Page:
‘Bambi’ Actor Explains How ‘Messy’ Modern Disney Movies Lack Walt Disney’s Sensitivity to Violence
Disney and violence don’t normally go together, but over the years as Disney has matured, there have been some more violent moments. Even when characters died in previous animated movies, Disney typically didn’t show it and just suggested it. An actor from Bambi recently explains why he believes modern Disney movies lack Walt Disney’s sensitivity to violence.
Donnie Dunagan played young Bambi in the Disney animated movie
Believe it or not, Bambi is turning 80 years old this year. It’s been that long since Disney scarred children forever by killing Bambi’s mom. In Bambi, the young version of the titular character was voiced by Donnie Dunagan.
Dunagan had a short acting career as a child where he starred in movies like Son of Frankenstein, The Forgotten Woman, and Tower of London. Bambi is his final film role. Dunagan joined the marines at the age of 18 and served three tours in Vietnam before retiring in 1977. He has received a Bronze Star and three Purple Hearts.
The ‘Bambi’ actor believes modern Disney movies abandoned Walt Disney’s sensitivity to violence
In a recent interview with iliveindallas.com, Dunagan was asked about what he thinks Walt Disney would think about his company today. The Bambi actor explains that Disney lacks Walt’s sensitivity to violence and explains how Walt edited Bambi’s mom being shot to make it more implied than visually explicit.
“It is so messy today that I don’t think they have the sensitivity that Mr. Disney had in his productions,” Dunagan said. “I’ll give you a good example. To your excellent question, World War II in Europe is going on. The black and white news about the war is being shown in the movie houses everywhere. It was showing children walking in the mud with their parents, fleeing from the violence. That was the environment when Mr. Disney was getting ready to show Bambi. I was there when he first saw the take of Bambi’s mother being shot. He called a pause and he looked at the production people and said to take it out because it had an image of her being shot with a bullet hole and her face grimacing as she was getting ready to die. He said, “Take that out. Just suggest that the mother was shot.” Just a few minutes later in the storyline Bambi is shot. Again, he said, “Gentlemen, take that out. Just suggested it.” So, when you watch Bambi, it’s just a suggestion that they’re both shot, both the mother and the later me.”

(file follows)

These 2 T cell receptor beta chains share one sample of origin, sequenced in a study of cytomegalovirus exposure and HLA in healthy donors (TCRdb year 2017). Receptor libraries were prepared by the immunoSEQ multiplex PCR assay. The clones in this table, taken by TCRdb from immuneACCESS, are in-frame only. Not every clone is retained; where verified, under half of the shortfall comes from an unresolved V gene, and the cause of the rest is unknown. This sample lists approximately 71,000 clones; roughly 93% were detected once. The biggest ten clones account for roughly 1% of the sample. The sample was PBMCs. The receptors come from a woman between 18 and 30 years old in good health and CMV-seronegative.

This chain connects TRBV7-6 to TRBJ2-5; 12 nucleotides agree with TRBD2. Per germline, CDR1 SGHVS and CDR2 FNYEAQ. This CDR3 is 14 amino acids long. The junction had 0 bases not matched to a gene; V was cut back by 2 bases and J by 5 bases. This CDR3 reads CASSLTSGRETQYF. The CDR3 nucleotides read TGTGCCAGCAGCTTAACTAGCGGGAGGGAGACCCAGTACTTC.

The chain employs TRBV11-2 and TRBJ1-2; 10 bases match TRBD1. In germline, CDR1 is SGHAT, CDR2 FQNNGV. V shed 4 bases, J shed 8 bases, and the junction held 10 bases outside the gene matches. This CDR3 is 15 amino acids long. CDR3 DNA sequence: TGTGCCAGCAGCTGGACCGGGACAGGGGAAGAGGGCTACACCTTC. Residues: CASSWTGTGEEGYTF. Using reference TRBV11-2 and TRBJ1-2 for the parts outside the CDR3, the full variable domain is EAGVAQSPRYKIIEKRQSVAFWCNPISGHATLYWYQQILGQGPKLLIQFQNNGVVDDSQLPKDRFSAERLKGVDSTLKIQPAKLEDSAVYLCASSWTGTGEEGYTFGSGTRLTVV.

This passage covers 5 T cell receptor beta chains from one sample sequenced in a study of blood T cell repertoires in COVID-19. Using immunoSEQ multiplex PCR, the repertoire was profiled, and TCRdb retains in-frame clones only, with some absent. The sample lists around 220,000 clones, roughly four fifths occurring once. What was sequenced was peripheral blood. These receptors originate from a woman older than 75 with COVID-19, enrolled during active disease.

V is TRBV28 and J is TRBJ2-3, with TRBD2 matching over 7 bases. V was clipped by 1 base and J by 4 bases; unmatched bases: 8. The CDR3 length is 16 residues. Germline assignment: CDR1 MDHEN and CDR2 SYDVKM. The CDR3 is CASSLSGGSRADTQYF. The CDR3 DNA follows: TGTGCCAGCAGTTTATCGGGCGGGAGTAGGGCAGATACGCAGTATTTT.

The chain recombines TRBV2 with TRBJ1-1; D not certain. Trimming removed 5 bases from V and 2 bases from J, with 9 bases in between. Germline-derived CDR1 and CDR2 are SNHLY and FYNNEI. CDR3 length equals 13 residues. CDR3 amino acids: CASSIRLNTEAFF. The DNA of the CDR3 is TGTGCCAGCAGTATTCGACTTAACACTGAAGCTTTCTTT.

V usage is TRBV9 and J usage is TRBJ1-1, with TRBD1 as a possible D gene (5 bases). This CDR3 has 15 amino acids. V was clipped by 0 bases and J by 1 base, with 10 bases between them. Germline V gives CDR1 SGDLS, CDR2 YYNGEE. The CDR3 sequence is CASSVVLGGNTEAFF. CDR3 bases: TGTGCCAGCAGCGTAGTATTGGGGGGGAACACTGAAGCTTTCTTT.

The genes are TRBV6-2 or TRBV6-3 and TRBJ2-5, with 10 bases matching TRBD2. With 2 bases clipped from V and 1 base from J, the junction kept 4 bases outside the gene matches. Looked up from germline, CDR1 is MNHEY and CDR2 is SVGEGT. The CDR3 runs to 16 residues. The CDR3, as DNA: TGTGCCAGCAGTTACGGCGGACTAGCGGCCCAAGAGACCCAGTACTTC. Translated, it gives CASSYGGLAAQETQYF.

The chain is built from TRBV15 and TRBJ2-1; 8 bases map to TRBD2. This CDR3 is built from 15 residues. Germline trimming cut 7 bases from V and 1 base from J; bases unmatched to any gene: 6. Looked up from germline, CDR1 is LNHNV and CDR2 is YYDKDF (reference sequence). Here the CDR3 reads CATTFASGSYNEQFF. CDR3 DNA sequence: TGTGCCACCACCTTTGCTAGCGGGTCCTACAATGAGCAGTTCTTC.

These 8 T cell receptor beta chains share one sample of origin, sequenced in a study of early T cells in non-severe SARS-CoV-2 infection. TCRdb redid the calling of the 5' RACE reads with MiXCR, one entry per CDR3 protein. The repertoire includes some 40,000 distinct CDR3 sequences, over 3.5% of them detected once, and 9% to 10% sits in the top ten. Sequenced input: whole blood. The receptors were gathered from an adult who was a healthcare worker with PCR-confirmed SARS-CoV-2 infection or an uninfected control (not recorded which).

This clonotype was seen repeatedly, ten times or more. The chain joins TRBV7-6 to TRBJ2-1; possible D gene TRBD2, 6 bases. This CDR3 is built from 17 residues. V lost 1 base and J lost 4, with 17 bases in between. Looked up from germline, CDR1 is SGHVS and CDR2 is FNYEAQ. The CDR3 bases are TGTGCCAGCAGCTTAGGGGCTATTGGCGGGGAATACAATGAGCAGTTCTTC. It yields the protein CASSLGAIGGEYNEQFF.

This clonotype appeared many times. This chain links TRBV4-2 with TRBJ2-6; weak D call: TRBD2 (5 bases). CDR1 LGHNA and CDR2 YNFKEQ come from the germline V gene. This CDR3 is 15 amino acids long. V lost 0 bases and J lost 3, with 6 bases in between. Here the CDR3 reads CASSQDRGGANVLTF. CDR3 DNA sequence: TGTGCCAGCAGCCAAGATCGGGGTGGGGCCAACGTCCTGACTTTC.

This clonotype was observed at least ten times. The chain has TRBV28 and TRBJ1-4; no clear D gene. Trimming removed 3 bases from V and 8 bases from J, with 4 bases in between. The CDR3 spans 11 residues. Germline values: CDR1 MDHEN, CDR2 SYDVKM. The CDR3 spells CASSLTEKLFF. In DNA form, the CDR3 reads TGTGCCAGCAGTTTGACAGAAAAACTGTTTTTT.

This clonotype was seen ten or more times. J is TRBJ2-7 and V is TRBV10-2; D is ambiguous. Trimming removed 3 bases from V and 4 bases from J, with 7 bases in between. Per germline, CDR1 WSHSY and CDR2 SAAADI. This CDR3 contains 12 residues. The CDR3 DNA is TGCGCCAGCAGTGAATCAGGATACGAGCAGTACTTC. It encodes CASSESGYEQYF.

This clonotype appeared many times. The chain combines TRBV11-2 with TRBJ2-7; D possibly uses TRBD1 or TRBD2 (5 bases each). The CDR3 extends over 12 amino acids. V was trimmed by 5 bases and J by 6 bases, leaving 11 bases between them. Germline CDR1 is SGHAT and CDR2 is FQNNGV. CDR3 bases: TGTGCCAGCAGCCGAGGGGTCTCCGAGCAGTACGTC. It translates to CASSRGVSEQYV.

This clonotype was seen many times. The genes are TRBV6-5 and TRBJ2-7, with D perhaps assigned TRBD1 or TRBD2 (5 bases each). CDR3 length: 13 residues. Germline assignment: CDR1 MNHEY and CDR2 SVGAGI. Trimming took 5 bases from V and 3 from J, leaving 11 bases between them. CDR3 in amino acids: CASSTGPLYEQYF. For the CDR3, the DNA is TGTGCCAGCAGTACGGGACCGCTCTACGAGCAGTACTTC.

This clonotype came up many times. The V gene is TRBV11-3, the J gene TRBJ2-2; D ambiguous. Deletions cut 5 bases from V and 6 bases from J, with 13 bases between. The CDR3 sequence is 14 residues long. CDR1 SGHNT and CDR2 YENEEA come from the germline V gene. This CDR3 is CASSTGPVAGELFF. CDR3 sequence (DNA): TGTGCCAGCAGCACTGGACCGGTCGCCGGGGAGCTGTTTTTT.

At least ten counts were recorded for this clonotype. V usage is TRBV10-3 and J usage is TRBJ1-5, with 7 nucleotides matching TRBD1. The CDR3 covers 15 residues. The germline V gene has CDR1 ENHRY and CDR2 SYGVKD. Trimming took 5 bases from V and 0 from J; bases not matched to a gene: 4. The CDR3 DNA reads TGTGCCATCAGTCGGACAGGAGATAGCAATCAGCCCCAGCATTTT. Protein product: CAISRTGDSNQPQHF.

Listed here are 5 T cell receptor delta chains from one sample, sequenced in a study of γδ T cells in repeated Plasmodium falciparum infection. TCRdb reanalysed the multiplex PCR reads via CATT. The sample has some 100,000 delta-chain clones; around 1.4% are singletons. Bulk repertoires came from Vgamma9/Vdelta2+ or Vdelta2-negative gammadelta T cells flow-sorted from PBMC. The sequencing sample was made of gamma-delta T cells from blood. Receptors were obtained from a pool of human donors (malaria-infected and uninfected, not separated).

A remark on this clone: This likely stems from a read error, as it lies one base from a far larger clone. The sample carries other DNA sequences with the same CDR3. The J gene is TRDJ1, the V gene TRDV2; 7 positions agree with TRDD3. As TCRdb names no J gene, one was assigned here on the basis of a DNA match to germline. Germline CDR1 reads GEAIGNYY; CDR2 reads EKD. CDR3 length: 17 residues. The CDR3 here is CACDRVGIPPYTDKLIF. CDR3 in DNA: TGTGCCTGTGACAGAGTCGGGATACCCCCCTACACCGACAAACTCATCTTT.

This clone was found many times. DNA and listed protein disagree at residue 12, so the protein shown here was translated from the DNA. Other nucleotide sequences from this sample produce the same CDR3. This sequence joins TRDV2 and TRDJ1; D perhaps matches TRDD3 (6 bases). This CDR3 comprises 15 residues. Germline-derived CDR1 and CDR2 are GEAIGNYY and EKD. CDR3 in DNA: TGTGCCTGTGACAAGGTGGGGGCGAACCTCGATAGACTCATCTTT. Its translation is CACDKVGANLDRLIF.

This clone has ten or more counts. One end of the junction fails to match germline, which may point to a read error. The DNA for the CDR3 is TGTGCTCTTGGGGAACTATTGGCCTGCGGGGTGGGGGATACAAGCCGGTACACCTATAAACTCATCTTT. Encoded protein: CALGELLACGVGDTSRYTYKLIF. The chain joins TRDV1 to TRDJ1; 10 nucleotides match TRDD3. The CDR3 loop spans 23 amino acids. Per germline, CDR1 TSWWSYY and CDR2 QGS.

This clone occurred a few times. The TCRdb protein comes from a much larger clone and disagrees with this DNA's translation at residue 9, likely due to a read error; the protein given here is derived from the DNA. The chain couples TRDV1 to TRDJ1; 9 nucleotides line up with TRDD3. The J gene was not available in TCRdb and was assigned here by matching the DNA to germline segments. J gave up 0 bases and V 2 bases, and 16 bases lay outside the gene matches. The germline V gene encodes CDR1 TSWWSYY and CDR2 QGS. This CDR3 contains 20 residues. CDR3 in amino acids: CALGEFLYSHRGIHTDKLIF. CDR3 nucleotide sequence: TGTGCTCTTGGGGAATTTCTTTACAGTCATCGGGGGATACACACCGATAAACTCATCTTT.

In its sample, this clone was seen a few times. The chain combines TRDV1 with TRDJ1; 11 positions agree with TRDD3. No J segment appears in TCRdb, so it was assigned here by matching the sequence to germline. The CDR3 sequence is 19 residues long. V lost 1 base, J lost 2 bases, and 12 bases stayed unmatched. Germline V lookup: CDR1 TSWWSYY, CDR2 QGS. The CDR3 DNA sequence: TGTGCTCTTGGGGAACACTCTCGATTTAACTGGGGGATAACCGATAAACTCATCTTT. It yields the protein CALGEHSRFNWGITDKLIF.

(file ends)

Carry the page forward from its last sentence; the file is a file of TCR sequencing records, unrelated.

“We went to the premiere up in the valley north of Los Angeles,” Dunagan continued. “Even then, when the mother was shot, although it was just a suggestion, I saw mothers put their hand over the children’s eyes. Then, when Bambi is shot, the same thing happened. Think of that in contrast to today, with the movies where there’s somebody blown away every 15 seconds. What a contrast! Mr. Disney was very sensitive about those things, and he left a great impression on many, many people. Look at the number of people that retired working for Disney. They retired after 25 and 30 years; it’s a record number versus any of the other studios in the world. Those people stayed with him because he was a class act guy.”
Disney has more mature content than in the early days of the company
Disney is a massive company now and owns a ton of properties including Star Wars and Marvel, where most of the movies and shows are PG-13. However, their animated projects feature more violence now than they did in the Bambi era.
It’s not like anyone is getting their head chopped off, but certain deaths and moments are rather dark. For example, Ursula’s death in The Little Mermaid and Clayton’s death in Tarzan is rather graphic. More recent movies like Raya and the Last Dragon and Big Hero 6 are straight-up action movies and feature some more violent moments than some Disney fans are used to.